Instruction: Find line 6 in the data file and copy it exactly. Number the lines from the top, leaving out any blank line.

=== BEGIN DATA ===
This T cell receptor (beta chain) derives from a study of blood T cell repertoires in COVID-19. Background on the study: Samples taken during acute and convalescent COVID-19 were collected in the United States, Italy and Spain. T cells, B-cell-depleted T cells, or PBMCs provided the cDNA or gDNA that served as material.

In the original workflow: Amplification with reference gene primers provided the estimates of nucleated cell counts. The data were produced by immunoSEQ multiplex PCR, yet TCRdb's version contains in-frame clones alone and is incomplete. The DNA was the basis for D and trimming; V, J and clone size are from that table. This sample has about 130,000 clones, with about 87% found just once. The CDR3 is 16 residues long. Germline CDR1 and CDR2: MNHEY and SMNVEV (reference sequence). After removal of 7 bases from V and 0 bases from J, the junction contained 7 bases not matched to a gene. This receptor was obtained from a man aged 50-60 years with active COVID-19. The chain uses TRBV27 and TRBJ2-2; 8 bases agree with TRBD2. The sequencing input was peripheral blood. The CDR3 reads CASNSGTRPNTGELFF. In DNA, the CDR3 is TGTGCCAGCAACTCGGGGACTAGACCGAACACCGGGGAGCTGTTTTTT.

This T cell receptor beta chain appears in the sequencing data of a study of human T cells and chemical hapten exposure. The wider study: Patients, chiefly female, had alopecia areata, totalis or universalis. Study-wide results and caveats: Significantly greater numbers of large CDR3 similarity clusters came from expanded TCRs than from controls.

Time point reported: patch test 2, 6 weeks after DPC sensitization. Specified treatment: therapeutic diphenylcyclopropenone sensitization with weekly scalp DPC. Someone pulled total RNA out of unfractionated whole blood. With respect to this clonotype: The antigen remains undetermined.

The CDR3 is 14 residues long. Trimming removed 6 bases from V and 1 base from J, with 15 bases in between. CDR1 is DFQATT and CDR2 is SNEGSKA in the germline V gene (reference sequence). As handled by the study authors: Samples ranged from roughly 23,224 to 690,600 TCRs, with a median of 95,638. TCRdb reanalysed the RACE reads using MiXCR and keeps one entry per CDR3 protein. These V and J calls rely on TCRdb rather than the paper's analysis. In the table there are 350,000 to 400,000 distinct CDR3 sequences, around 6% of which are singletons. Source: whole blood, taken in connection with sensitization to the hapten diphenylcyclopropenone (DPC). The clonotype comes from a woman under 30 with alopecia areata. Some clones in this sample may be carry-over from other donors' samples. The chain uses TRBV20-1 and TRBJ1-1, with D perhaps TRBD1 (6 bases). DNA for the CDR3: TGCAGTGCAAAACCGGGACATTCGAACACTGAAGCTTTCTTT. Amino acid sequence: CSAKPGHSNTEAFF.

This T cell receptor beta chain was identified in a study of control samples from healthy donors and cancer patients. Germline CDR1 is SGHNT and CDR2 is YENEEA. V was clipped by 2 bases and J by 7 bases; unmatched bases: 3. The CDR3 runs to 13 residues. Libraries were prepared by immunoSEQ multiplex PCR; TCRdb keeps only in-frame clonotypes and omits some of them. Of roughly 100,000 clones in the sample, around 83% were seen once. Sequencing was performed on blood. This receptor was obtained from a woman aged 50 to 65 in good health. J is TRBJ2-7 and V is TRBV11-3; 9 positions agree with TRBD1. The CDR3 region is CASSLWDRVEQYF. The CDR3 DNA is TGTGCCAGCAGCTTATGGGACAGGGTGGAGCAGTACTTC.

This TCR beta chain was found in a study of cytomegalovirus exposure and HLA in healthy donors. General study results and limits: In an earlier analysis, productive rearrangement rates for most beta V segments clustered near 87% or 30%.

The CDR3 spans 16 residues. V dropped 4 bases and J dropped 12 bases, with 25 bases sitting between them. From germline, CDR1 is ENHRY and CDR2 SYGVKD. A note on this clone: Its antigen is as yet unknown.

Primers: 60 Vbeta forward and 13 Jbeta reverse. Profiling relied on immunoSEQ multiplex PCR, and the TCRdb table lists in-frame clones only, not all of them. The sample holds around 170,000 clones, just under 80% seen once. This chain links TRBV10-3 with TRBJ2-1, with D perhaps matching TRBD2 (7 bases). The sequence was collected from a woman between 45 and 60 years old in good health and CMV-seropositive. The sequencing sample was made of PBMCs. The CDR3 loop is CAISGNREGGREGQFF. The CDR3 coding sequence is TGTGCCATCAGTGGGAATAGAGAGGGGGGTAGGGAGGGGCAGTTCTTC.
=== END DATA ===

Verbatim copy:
This T cell receptor beta chain was identified in a study of control samples from healthy donors and cancer patients. Germline CDR1 is SGHNT and CDR2 is YENEEA. V was clipped by 2 bases and J by 7 bases; unmatched bases: 3. The CDR3 runs to 13 residues. Libraries were prepared by immunoSEQ multiplex PCR; TCRdb keeps only in-frame clonotypes and omits some of them. Of roughly 100,000 clones in the sample, around 83% were seen once. Sequencing was performed on blood. This receptor was obtained from a woman aged 50 to 65 in good health. J is TRBJ2-7 and V is TRBV11-3; 9 positions agree with TRBD1. The CDR3 region is CASSLWDRVEQYF. The CDR3 DNA is TGTGCCAGCAGCTTATGGGACAGGGTGGAGCAGTACTTC.